Bea, April 10, 2019

"The best thing someone can do is just...believe me"

I’m not sure how long I’ve had emetophobia, a fear of vomiting or being sick, but I remember the first time I had a panic attack because of sick I was around 10. Since then, every time someone has been sick in the same room as me, I have had a panic attack. I also get triggered by thoughts, sounds, and smells. Sometimes I can’t watch TV or films if they show throwing up, too.

People don’t understand it at all unless they have it themselves

I’ve been told countless times: “well...no one actually LIKES sick.” But that’s such a bad argument to make because emetophobia is so much more than not liking sick. It’s about facing extreme terror when faced with vomit. It’s about not being able to see your friends because you’re scared they will be sick. It’s about not even being able to read the word “sick” without getting upset. It’s about the constant thoughts of “is someone going to throw up?” plaguing your mind 24/7. It’s about hating yourself and your mind because of it.

I find it hard to tell people that I have emetophobia, because most people just haven’t been taught how to react. I don’t blame them, though. It’s not like the fear of spiders, which is so commonly shown in the media that everyone knows about it.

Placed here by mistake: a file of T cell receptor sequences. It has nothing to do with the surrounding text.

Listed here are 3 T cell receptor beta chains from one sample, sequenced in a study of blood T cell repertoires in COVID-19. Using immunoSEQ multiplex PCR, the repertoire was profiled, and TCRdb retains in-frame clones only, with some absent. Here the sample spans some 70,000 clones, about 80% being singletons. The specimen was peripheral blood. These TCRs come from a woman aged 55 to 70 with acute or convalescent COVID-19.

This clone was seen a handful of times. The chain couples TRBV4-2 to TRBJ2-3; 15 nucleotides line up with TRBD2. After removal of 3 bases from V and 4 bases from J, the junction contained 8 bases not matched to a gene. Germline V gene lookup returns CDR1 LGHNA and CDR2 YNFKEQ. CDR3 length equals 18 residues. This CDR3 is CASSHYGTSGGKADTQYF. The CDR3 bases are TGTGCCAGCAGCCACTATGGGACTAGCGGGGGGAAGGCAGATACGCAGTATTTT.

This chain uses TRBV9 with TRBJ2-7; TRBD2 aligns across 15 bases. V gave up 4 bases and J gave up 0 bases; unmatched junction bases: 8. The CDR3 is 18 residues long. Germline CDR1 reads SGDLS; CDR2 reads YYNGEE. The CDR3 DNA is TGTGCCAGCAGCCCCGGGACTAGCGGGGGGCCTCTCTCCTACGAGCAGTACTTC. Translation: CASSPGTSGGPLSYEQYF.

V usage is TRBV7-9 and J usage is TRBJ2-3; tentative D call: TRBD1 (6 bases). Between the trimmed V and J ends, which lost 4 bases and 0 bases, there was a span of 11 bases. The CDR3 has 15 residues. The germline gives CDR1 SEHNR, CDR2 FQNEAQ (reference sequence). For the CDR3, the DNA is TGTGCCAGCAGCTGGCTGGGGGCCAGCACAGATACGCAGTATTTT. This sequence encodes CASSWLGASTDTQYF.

The best thing someone can do for me if I’m having an emetophobic panic is to just... believe me

Listen to me. Understand that my fear, although irrational, seems very real to me. Please don’t laugh. If someone has trusted you enough to open up about their endless anxiety, then laughing or simply brushing it off can be crushing.

If my emetophobia has been triggered and I’m not talking to anyone, I’m not annoyed at you. I’ve simply gone into shutdown, in a way. It’s like I just can’t cope with interaction. I’m not cross, just very scared. Terrified, even.

My emetophobia has ups and downs; there will be weeks where I’m absolutely fine, and then weeks when I will crumble very easily. I can’t even bring myself to imagine going through exposure therapy. The thought of it scares the living daylight out of me.

I think raising awareness and educating people about emetophobia is so important

Life for me would be SO much easier if I didn’t have to explain why I can’t come to your party, or why I can’t hold that baby, or why I am isolating myself from everyone.

My battle with is a daily one, and one that I don’t think will ever end. I will keep fighting as long as people keep learning. Together we can end the stigma surrounding severe phobias. It will take both of us, though.

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